Former President Donald Trump’s second impeachment trial began Tuesday, 370 days after he was acquitted of high crimes and misdemeanors in his first trial. He is accused of “incitement of insurrection” for his part in kindling the violence Jan. 6 at the U.S. Capitol. House impeachment managers and Trump’s defense team clashed over whether the Constitution allowed the Senate to hold a trial of a former president, ultimately deciding it could move forward.
Here are some takeaways from the first day.
1. Senators ruled that a former president can, indeed, stand trial for impeachment
In a 56-44 vote, the Senate rejected the argument from Trump’s defense team, and decided along mostly party lines that it had the jurisdiction to try an impeached former president. This paved the way for the trial to proceed Wednesday.
The impeachment managers, led by Rep. Jamie Raskin, D-Md., argued that dismissing this impeachment trial would create a “January exception,” setting the precedent for a lame-duck president to act without consequence in the final weeks of his administration.
The defense team characterized the prosecution’s case as a “snap impeachment” and argued that a former president should not have to stand trial because it would establish the precedent for any former official to be punished after leaving office at the whim of the party in power.
On the question of jurisdiction, only a simple majority was required, unlike the two-thirds majority needed for a conviction. Six Republicans joined all 50 Democrats in deciding that the Senate could proceed with the trial.
2. Democrats, led by Raskin, promised compelling video footage of the events of Jan. 6, and they delivered
In a 13-minute video of scenes from the Jan. 6 assault on the Capitol, the lead House impeachment manager, Raskin, showed a graphic visual record of the attack, including rioters’ explicit language and rally cries, as well as clips of Trump’s comments during the day — like his speech to supporters before some of them stormed the Capitol and a Twitter post, hours after the attacks, in which he wrote, “Remember this day forever.”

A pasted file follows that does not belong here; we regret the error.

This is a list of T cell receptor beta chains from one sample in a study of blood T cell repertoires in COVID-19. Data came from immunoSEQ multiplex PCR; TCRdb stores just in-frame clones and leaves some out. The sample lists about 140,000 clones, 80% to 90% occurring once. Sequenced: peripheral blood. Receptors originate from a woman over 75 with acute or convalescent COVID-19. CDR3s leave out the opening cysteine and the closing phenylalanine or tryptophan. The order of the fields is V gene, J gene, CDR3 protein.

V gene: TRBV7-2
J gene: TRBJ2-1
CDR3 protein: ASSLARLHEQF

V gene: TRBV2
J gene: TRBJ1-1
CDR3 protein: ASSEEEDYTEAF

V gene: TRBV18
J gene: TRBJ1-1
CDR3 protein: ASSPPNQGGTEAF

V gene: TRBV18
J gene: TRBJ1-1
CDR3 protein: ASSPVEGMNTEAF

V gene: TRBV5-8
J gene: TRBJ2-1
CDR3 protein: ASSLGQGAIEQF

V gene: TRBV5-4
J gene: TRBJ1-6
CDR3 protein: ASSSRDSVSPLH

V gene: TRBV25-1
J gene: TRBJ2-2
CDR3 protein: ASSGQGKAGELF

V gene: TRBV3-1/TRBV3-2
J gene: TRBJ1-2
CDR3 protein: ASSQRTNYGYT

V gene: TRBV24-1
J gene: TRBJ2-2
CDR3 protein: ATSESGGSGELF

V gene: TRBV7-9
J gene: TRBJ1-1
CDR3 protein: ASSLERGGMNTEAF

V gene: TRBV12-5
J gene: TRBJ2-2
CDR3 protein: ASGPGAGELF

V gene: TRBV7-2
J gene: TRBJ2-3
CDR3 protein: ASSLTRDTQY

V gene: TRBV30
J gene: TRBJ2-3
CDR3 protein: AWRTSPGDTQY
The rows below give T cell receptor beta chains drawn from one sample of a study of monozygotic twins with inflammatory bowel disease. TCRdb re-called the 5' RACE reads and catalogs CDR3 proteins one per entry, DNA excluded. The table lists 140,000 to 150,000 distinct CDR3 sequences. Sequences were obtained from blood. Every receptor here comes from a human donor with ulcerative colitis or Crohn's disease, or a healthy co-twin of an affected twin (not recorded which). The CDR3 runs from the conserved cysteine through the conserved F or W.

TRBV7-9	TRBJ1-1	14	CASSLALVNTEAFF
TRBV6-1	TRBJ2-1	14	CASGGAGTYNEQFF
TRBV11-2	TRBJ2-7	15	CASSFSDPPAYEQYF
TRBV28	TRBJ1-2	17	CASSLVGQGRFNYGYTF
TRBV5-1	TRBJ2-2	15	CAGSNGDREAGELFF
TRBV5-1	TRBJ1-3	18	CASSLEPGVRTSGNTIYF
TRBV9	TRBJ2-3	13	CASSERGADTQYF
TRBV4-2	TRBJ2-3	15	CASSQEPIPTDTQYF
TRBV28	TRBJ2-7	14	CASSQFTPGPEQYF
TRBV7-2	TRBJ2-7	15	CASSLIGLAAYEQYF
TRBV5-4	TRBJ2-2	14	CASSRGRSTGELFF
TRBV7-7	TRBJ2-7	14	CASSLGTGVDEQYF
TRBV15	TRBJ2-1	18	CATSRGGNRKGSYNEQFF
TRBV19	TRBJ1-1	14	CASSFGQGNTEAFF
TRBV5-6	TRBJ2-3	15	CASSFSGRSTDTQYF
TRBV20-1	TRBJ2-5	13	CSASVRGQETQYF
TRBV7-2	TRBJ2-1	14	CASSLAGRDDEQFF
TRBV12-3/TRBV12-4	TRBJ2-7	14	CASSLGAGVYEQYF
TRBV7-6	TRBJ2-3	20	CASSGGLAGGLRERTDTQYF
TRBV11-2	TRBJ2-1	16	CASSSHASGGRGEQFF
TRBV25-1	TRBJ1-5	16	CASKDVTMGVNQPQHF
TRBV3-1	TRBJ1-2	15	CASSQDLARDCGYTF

The scenes of chaos in the video showed a mob of protesters violently pushing past security barricades and lines of police officers. Footage from inside the building included an officer screaming as he was being crushed by a door as well as the gunshot fired by another officer, which killed one of the rioters, Ashli Babbitt.
For many of the senators Tuesday, the footage delivered different vantage points than what they experienced firsthand, as they were rushed out of the very same Senate chamber in shock and fear.
“You ask what a high crime and misdemeanor is under our Constitution,” Raskin told the senators at the conclusion of the video. “That’s a high crime and misdemeanor. If that’s not an impeachable offense, then there’s no such thing.”
One of Trump’s defense lawyers, David Schoen, accused the House managers of hiring a “movie company” to string together the most disturbing footage from that day. Schoen also offered a video account featuring a collection of calls by Democrats for Trump’s impeachment over the past four years, a false equivalency as none of those comments led to violence.
3. The expected outcome of this trial is the same as Trump’s first
Even though it is a new Senate — with Democrats in the majority — and the nature of what Trump is accused of is different from the allegations he faced in his first impeachment trial, there is little question that Trump will ultimately be acquitted, the same as he was a year ago.
The Democrats would need 17 Republicans to break with the former president and vote with them to have the two-thirds necessary to convict Trump. If the six Republican senators who voted with Democrats on Tuesday on the Senate’s right to hold the trial also vote to convict Trump, Democrats would still need 11 more Republican defectors to secure a conviction.